The Anandas are sensitive enough to use with a smartphone, within limits. I got a somewhat adequate volume using them with my Samsung Galaxy S9 phone, but the sound was pretty thin. Driving them from my iPad was more satisfying; I got about 4dB more volume and fuller bass response. So while it’s possible to drive them with a phone or tablet, I’d recommend using a good portable music player or an external amp.
In the casual listening sessions I did before sitting down to evaluate the Anandas, I noted lots of detail and space, and not a lot of bass. For example, in the awesome Claus Ogerman orchestral arrangement of “The Girl from Ipanema,” from Antônio Carlos Jobim’s Wave album (320kbps Ogg Vorbis, A&M/Spotify), I could easily pick out all of the many solo instruments, and could easily hear some guy humming in the background in the right channel during the percussion intro in the first four bars. I didn’t hear a lot of bass, but the bass I did hear sounded tight and punchy; it was well-defined, even though it wasn’t loud.
The scientists at Harman Research have found in their studies that Tracy Chapman’s “Fast Car” (Tracy Chapman, 16-bit/44.1kHz WAV, Electra) is the most consistently revealing piece of music they’ve found for audio product listening tests, so I play it on all the headphones and speakers I review. Through the Anandas, “Fast Car” sounded detailed and airy, with a spacious sound that made it seem a little less like I was listening to headphones. The bass on this track -- a smoothly recorded, not very dynamic electric bass line -- sounded adequately full and satisfying. Chapman’s voice sounded a little on the thin side, probably because of what sounded like a little extra energy in the low treble region.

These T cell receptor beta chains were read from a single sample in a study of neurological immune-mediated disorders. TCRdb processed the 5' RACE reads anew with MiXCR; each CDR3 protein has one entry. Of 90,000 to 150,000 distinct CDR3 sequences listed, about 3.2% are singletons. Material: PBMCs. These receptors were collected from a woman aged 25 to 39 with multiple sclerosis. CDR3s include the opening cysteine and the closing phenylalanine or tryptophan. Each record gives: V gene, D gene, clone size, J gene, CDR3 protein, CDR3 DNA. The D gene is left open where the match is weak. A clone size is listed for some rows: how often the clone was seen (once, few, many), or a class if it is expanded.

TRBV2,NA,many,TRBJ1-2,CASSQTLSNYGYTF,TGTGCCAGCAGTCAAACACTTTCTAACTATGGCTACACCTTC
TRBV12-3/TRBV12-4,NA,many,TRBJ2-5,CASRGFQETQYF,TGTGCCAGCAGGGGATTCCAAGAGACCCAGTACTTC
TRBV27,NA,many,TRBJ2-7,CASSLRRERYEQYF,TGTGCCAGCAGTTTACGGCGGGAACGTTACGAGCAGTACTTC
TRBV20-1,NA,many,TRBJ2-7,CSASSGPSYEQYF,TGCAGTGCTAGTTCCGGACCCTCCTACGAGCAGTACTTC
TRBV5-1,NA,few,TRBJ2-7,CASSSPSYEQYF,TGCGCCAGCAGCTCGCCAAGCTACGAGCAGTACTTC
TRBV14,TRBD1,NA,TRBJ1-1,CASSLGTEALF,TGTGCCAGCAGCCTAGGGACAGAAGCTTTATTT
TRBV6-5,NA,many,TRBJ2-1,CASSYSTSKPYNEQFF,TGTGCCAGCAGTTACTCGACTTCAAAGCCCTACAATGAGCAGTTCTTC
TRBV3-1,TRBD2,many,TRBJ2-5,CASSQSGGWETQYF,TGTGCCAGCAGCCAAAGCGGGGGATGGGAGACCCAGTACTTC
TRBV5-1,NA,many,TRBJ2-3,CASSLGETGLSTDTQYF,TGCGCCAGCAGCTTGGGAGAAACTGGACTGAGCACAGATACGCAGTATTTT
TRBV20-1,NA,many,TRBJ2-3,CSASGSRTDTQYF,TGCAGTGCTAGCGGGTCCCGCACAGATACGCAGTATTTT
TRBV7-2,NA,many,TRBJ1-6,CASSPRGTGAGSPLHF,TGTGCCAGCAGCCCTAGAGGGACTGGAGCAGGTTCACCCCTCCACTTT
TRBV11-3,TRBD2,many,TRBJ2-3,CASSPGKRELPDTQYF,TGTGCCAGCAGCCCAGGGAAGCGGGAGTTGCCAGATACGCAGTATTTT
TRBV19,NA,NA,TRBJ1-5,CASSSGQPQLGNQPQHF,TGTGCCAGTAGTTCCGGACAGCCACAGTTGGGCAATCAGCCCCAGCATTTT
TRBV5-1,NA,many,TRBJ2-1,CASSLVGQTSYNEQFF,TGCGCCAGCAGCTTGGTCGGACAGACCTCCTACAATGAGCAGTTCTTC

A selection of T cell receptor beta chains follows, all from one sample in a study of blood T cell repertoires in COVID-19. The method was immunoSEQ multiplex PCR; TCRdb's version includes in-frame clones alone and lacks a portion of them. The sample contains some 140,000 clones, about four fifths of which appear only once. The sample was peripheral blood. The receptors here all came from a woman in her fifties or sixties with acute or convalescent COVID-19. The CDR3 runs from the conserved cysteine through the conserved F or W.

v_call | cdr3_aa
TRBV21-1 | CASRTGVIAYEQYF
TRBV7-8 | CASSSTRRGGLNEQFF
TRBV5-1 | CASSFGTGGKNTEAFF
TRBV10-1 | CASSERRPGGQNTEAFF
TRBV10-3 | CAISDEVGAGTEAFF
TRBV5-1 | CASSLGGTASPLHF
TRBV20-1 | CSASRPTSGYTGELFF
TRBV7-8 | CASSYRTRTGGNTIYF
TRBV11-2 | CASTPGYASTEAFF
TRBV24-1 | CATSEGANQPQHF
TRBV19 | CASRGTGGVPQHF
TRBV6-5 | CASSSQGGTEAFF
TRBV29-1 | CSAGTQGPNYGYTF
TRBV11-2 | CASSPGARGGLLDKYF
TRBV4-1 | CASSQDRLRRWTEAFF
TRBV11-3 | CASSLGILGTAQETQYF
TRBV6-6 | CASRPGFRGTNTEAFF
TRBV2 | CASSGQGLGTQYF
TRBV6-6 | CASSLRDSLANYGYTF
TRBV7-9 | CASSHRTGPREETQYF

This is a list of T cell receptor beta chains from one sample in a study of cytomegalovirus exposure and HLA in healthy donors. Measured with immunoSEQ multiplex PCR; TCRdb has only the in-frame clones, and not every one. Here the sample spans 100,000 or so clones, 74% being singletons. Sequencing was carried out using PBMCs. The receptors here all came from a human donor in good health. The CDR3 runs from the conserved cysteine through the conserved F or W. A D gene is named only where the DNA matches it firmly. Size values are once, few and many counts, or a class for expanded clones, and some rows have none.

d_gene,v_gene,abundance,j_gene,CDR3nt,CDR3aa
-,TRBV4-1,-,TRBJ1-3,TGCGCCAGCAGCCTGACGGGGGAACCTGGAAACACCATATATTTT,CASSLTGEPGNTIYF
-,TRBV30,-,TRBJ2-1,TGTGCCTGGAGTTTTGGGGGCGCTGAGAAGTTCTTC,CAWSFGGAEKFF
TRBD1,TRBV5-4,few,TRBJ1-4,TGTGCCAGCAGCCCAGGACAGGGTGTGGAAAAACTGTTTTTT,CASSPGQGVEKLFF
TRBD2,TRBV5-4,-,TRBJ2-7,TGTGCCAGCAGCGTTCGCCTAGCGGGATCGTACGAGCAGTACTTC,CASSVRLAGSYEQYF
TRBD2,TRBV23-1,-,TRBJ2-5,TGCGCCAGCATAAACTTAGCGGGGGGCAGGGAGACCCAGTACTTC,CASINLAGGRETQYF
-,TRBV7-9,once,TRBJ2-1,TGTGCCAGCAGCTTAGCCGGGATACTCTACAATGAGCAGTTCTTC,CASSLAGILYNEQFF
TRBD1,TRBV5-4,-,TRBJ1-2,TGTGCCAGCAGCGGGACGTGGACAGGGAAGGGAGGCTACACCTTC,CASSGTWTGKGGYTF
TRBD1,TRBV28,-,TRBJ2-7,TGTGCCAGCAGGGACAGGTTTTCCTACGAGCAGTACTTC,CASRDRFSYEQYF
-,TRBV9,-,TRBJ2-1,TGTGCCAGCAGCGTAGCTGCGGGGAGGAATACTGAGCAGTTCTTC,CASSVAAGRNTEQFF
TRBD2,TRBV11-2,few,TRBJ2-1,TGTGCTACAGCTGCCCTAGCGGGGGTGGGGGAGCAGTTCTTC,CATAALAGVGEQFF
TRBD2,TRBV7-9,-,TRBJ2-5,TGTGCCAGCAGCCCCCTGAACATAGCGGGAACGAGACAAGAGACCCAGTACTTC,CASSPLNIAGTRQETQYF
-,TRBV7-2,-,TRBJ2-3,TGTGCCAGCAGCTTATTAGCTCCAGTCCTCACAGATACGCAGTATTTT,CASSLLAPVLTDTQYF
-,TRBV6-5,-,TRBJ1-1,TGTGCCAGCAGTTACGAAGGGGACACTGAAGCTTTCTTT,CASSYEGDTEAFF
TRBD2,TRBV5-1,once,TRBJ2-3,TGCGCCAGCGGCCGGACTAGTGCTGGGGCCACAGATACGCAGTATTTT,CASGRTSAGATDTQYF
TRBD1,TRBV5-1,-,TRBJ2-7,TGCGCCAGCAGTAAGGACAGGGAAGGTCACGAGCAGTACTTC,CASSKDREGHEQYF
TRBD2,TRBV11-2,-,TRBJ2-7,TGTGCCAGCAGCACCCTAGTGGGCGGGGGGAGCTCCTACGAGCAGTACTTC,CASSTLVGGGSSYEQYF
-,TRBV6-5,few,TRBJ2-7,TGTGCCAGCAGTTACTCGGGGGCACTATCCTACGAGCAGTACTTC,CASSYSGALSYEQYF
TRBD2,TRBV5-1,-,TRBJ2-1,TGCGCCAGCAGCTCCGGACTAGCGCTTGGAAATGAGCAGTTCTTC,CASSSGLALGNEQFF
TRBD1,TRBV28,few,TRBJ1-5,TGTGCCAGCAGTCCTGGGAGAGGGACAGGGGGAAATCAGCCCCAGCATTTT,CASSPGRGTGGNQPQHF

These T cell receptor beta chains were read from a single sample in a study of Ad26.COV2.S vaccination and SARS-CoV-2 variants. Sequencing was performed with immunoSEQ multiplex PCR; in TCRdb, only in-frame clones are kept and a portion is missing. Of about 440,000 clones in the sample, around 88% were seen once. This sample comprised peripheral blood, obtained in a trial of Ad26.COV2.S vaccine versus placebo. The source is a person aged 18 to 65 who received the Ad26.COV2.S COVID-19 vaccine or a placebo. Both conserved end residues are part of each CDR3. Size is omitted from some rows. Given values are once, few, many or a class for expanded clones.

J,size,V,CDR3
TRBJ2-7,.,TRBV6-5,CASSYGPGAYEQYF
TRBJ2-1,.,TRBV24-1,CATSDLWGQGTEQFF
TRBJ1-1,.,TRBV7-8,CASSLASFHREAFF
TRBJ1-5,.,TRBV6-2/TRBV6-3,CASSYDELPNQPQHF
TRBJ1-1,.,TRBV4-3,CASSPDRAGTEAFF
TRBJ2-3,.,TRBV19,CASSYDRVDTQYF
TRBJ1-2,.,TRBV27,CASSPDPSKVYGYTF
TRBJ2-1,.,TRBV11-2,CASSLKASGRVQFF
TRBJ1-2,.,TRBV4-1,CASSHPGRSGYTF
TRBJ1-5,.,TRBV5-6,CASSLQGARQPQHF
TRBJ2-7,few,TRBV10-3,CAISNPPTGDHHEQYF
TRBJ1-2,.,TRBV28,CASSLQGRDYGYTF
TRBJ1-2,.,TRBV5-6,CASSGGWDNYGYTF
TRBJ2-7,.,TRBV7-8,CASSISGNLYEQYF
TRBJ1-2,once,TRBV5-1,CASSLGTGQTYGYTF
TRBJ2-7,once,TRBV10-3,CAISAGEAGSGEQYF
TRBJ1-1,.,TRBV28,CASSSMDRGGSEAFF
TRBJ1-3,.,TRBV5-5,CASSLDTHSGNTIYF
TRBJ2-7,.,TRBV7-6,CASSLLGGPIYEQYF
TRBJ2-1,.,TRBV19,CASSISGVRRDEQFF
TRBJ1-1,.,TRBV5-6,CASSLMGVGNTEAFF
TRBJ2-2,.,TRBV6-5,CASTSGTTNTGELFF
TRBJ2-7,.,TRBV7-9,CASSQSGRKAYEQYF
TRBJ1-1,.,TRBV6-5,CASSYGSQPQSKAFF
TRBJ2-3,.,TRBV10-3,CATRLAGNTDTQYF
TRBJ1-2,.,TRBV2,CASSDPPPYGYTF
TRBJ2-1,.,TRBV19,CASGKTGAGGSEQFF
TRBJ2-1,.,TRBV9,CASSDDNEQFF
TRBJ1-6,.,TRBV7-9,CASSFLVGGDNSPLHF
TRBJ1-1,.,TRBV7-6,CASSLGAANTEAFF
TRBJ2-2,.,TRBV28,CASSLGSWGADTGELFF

Travis Scott’s hip-hop hit “Sicko Mode” (320kbps Ogg Vorbis, Epic/Spotify) is a musical about-face from “Fast Car,” with a sparser but more instrumentally varied production and a lot more bass. Not surprisingly, the Anandas didn’t have the bass oomph to give “Sicko Mode” the kick it needed; the bass seemed like it was down 4dB from where I’d want it, and I’d guess 10dB from where Scott would like it. Nonetheless, the clarity of the Anandas’ reproduction of Scott’s vocal impressed me, and while his voice did sound a little bright through the Anandas, it didn’t sound edgy or harsh. I also got a great sense of space from all the song’s various instruments and effects, something I don’t hear through most of the closed-back (and even many open-back) models I test.
Back to a little more audiophile-ish stuff. The piano on Holly Cole’s version of “It Could Happen to You” (Holly, 16/44.1 WAV, Universal) can sound a little hard and thin through treble-heavy audiophile headphones, almost like a cheap upright, so I worried that the Anandas might not get it right. But they pretty much did, giving the piano (a grand or baby grand, I assume) plenty of heft and body, and a more natural sound than some of the competitors I tried (more on that later). Cole’s voice, which has a rather warm and intimate character, did sound a little bit bright through the Anandas, but overall, I liked what I heard.
The Replacements’ musically great but often technically mediocre recordings can sound hashy and trashy through revealing audiophile gear, especially if that gear doesn’t have a lot of bass power. The band’s “Hold My Life” (Tim, 320kbps Ogg Vorbis, Sire/Spotify) definitely needed more bass than the Anandas could offer; the kick drum and bass guitar seemed somewhat attenuated, and the snare didn’t have much body. But singer Paul Westerberg’s voice sounded exceptionally clear.